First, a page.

Birmingham City Council passes multifaceted healthy food ordinance

In a unanimous vote, the Birmingham City Council passed an ordinance that addresses multiple zoning issues related to the accessibility of healthy food and produce throughout the city.

Here is the item as it appeared on the agenda:

The ordinance establishes overlay boundaries that will prevent new dollar stores from operating within one mile of an existing store. These discount stores offer little to no healthy food options and often prevent grocery stores from operating in a community because they divert customers and revenue. As a state, Alabama ranks in the top five with most dollar stores per capita, which are heavily saturated in low-income and majority-black communities.

Roughly 69 percent of Birmingham’s residents live in USDA-designated food deserts, an issue that affects all nine districts. “Dollar stores pull customers away from grocery stores and other healthy food options,” says Josh Carpenter, director of the Office of Innovation and Economic Opportunity. “That problem is exacerbated in Birmingham after we lost five grocery stores in a ten year period recently…This ordinance allows us to be strategic and thoughtful in how we recruit new grocery stores to the city.”

The ordinance also loosens restrictions on parking and square footage requirements for grocery stores, which is often a prohibitive issue with grocers looking to open a store in the city. In an effort the increase the impact of community and urban gardens, the ordinance also increases the amount of compost that is allowed to be stored on-site while also allowing for the sale of produce to residents.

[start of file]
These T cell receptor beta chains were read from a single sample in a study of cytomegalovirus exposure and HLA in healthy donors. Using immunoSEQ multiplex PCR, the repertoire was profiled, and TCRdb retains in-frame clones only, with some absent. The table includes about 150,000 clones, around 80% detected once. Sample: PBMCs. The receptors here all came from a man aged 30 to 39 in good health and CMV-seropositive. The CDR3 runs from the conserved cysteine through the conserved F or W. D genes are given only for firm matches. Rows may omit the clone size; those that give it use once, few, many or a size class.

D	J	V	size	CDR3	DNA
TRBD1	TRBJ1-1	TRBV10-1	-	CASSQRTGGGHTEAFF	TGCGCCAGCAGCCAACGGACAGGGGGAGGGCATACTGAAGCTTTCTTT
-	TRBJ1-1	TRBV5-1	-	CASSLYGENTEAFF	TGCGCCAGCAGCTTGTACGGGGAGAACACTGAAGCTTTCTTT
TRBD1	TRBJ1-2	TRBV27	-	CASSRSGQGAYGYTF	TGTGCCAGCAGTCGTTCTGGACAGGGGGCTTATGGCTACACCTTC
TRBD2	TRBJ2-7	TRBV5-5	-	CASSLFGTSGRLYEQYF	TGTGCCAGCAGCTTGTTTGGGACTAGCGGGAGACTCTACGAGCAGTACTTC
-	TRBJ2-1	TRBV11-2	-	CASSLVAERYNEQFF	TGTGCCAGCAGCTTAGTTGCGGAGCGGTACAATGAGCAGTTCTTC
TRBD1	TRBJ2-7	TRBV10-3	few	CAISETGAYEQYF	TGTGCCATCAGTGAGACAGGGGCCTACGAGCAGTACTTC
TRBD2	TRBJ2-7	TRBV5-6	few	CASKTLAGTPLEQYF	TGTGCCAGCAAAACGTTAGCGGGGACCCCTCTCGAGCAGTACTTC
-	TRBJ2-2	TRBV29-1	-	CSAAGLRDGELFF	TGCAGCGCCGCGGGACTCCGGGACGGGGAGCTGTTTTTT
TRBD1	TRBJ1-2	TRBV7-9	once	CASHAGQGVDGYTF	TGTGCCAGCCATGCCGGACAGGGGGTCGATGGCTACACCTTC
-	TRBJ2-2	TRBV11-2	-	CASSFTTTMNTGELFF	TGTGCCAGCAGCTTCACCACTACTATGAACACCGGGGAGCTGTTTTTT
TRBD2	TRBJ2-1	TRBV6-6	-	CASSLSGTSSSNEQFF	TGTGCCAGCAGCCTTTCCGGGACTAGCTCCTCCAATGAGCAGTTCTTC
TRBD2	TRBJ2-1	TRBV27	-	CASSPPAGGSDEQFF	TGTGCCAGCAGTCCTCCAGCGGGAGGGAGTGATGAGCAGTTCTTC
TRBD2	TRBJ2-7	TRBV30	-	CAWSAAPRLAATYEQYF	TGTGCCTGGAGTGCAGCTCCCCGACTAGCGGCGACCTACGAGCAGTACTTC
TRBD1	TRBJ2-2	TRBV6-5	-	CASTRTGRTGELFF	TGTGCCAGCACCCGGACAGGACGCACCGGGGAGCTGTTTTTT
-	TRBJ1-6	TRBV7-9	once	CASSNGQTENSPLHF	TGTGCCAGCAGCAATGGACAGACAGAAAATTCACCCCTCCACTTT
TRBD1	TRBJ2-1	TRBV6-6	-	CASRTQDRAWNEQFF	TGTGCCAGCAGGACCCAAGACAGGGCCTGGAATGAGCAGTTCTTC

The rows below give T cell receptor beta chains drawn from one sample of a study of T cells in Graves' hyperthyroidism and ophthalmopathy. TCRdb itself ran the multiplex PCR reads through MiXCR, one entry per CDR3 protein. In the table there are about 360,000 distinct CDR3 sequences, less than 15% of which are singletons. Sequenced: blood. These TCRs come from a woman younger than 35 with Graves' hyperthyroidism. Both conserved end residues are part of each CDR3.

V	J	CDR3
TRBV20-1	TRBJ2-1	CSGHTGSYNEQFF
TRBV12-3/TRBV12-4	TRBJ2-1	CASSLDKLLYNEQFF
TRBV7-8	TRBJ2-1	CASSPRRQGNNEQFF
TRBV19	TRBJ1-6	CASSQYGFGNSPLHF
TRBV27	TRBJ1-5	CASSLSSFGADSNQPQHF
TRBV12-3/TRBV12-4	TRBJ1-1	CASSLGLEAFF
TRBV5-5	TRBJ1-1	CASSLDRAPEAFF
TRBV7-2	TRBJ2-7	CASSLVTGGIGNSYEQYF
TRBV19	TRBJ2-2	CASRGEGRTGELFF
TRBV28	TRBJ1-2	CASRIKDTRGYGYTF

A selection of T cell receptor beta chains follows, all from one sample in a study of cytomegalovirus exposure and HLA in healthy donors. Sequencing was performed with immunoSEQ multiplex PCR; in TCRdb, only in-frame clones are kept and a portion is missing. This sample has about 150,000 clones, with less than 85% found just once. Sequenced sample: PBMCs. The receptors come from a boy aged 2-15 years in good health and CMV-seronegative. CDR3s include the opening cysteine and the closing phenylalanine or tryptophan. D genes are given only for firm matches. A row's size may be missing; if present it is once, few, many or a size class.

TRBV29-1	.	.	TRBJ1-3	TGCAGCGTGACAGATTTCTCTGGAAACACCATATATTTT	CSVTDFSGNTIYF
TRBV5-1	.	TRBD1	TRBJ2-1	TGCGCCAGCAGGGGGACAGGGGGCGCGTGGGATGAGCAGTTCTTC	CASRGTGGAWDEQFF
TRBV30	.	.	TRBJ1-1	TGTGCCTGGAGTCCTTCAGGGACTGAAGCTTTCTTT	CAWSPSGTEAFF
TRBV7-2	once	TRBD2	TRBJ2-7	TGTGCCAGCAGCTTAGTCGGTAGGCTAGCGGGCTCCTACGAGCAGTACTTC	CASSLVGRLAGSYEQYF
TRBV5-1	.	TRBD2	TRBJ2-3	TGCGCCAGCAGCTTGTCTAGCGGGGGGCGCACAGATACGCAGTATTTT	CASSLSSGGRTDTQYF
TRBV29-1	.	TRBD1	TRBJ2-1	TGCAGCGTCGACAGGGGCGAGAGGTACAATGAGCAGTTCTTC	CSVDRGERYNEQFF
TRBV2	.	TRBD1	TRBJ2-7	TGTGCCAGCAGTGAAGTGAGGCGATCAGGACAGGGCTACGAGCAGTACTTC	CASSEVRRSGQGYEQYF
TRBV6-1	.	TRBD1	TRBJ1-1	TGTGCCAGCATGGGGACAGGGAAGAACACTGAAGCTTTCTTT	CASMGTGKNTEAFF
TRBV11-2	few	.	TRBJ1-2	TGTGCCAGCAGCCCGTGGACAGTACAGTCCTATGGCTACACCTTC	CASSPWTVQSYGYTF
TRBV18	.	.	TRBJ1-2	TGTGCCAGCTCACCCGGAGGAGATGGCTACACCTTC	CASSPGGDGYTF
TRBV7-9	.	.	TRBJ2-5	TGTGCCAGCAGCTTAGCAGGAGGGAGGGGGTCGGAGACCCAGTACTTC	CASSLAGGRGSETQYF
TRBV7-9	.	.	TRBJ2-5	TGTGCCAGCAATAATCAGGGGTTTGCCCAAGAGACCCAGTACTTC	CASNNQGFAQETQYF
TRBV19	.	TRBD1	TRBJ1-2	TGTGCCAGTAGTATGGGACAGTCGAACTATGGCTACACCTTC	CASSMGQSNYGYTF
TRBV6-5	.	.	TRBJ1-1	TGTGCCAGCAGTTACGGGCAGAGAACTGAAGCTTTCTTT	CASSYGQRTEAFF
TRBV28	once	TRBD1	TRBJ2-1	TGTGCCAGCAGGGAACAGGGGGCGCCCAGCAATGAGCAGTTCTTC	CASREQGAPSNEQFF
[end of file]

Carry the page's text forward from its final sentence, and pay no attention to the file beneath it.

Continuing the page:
Councilor John Hilliard, who chairs the Economic Development Committee, said he is happy to see Birmingham making strides toward addressing the need for residents to have access to healthy food options. He said the impact of this goes far beyond not having a grocery store nearby.

“People wonder why kids in public schools don’t pay attention,” Hilliard said. “It’s because they’re hungry and we have huge areas in our city where people don’t have anything to eat besides high-fructose, high-sodium junk food. This ordinance is about empowering our neighborhoods by opening the door for more community gardens. People are now going to be able to have a better opportunity to provide for themselves and their neighbors.”

Below are more details about the ordinance:




Tweets from The Birmingham City Council in Birmingham, Alabama

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Birmingham City Council

Birmingham City Council

Tweets from The Birmingham City Council in Birmingham, Alabama

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